As much as I promote the idea of simplicity in the foods that I make (for my classes, myself and my clients), every now and then I find that I have to learn this lesson all over again.  My goal is always to make foods that taste like through the preparation process enhance the innate charms of the featured ingredients...not cover them up.  Most of the time, a lot of different additions and seasonings aren't necessary to accomplish this.  It is true that a multitude of ingredients—when combined with knowledge—can produce flavors of mysterious and delicious subtlety...but more often than not, extreme complexity masks flavor.

A few years ago I posted a rhubarb pie with an interesting streusel featuring the spices typically found in chai spice.  In this particular case, complexity was my friend and the pie was delicious.  The walnuts and spices combined with the rhubarb produced a harmonious and memorable whole.  I thought adding some raspberries to the mix would only make it better.  I was wrong.  The new pie tasted of nothing.  It was sort of sweet...sort of tart...sort of spicy...  But there was just too much going on...too much vying for dominance.    

As is often the case when something like this happens, I made the mistake of thinking I needed to add something to wake up the flavor.  Since most fruit pies benefit (particularly berry pies) from a little lemon, I added that.  But because of the other strong flavors it still didn't have the clean fruit flavor that is the hallmark of a fine fruit pie. 

I then got rid of all the spices but one (cardamom—knowing I liked this with raspberry) and changed the slightly bitter walnuts for sweeter almonds (a friend to both raspberry and cardamom).  I also increased the lemon juice in the filling.  At this point, the filling was much better (sweet-tart and fruity)...but the streusel was still out of place...calling attention to itself rather than supporting the delicious raspberry and rhubarb filling.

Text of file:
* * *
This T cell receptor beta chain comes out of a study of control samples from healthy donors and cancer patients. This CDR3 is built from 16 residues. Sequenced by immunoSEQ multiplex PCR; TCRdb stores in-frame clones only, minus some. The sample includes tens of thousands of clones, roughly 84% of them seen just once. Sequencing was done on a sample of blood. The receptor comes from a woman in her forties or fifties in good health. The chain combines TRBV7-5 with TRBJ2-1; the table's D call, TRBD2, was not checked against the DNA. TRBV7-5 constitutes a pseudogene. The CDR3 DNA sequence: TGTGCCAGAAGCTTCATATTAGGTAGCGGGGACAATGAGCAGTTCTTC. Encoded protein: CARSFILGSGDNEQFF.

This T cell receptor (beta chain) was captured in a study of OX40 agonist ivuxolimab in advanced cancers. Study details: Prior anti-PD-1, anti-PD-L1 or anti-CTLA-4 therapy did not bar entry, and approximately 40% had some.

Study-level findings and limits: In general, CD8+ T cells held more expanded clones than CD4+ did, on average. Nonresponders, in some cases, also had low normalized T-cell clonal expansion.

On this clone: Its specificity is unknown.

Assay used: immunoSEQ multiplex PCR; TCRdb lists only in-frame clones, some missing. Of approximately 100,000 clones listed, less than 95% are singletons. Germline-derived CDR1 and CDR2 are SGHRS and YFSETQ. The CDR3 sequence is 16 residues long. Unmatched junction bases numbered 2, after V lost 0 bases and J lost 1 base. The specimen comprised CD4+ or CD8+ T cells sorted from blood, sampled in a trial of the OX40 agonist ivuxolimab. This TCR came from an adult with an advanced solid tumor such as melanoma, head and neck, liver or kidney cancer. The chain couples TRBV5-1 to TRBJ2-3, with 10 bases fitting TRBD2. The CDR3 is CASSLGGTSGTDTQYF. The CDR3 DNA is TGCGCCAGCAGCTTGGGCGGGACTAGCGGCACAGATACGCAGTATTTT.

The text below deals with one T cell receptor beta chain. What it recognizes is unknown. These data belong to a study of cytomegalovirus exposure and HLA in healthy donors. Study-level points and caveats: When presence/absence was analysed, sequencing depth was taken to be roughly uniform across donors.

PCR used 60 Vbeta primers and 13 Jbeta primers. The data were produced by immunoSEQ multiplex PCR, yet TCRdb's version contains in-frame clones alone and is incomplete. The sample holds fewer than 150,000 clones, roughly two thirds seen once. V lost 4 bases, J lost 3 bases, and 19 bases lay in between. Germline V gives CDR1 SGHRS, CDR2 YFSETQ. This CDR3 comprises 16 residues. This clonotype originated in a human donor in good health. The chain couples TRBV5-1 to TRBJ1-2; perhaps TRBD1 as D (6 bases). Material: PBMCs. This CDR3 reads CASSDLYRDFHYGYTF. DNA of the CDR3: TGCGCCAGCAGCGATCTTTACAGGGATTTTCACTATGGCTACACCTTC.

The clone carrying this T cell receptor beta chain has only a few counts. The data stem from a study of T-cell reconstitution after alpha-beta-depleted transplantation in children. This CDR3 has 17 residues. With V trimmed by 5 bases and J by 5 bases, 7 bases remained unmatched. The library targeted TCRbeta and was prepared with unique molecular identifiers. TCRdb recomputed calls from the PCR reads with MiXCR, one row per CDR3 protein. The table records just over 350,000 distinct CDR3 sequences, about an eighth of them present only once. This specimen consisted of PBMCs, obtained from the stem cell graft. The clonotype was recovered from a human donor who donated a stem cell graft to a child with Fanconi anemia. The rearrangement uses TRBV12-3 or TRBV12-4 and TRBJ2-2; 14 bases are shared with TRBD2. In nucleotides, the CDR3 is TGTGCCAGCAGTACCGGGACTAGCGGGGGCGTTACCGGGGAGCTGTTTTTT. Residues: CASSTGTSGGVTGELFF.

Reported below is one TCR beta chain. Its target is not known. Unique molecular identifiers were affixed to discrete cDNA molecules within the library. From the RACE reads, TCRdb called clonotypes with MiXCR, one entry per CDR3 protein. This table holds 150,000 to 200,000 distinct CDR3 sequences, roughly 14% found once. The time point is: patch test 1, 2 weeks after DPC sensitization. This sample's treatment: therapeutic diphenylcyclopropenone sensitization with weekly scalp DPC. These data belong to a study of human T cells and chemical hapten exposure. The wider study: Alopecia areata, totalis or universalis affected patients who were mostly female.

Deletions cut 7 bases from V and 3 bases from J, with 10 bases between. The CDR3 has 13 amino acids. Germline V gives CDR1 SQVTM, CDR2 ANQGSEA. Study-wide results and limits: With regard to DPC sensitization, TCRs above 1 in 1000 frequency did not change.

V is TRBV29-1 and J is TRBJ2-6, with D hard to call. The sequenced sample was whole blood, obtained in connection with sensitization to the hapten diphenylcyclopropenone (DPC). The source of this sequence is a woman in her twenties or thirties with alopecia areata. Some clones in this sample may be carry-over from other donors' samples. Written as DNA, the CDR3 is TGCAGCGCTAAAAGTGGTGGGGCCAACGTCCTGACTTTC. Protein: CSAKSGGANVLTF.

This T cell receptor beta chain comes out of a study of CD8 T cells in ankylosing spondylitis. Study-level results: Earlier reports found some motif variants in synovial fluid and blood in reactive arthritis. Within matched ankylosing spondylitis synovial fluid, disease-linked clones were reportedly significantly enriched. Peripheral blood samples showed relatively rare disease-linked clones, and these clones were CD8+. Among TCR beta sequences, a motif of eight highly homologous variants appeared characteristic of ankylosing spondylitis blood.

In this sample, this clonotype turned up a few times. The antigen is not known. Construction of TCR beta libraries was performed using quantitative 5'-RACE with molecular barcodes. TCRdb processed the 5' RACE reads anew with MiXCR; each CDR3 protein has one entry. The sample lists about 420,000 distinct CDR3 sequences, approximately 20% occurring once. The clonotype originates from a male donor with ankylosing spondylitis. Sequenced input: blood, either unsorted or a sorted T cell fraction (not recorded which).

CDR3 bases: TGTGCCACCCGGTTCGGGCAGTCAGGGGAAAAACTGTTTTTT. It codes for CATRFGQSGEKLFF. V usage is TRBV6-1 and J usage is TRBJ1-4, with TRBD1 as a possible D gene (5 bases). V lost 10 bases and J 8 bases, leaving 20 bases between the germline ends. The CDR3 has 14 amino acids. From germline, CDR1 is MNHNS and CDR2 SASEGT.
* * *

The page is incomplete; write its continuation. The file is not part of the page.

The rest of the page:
It was then that I realized that I needed to back up.  So I made a simple oatmeal and brown sugar streusel (with no spices)...and added lemon zest and a little vanilla in the filling.  Finally, my pie tasted like what it was...delicious fruit in a tender crust with a sweet and crunchy topping.    

I confess that the inclusion of lemon zest and vanilla bean might seem to some like a complicated addition...but to me they are not.  They fall solidly into the tried and true camp.  Lemon zest is a standard addition to pies that include lemon adds an aromatic quality to what is otherwise just the acidity of the lemon.  As for the vanilla bean, I was considering adding some vanilla extract when I ran across another raspberry and rhubarb pie that included vanilla bean instead.  Since my very favorite jam—damson plum—goes from delicious to spectacular when made with a vanilla bean, I thought including it in a pie of similarly tart ingredients was a good idea.  And I do think it's delicious...but you should feel free to leave it (and the zest) out, if you prefer.  Either way, this really is just a simple, old-fashioned fruit pie.  The combination of the raspberries and the rhubarb provides all the complexity one might need

Raspberry-Rhubarb Streusel Pie

2/3 c. all-purpose flour (80 g.)
2/3 c. oats—quick or old-fashioned (62 g.)
1/3 c. granulated sugar (66 g.)
1/3 c. packed light brown sugar (66 g.)
1/4 t. salt
1/3 c. unsalted butter, melted (75 g.)

1 c. sugar (200 g.)
Zest of 1/2 of a lemon
1 vanilla bean
pinch of salt
3 T. cornstarch (27 g.)
4 c. diced rhubarb (1 lbs. trimmed weight)
2 c. fresh raspberries (8 to 9 oz.)
Juice of half of a lemon (2 T.) 

1 recipe Pâte Brisée, rolled out for a 9-inch single crust pie and chilled

Combine the dry ingredients for the streusel in a medium bowl. Add the butter and stir with a fork or rubber spatula until the mixture resembles coarse crumbs; chill.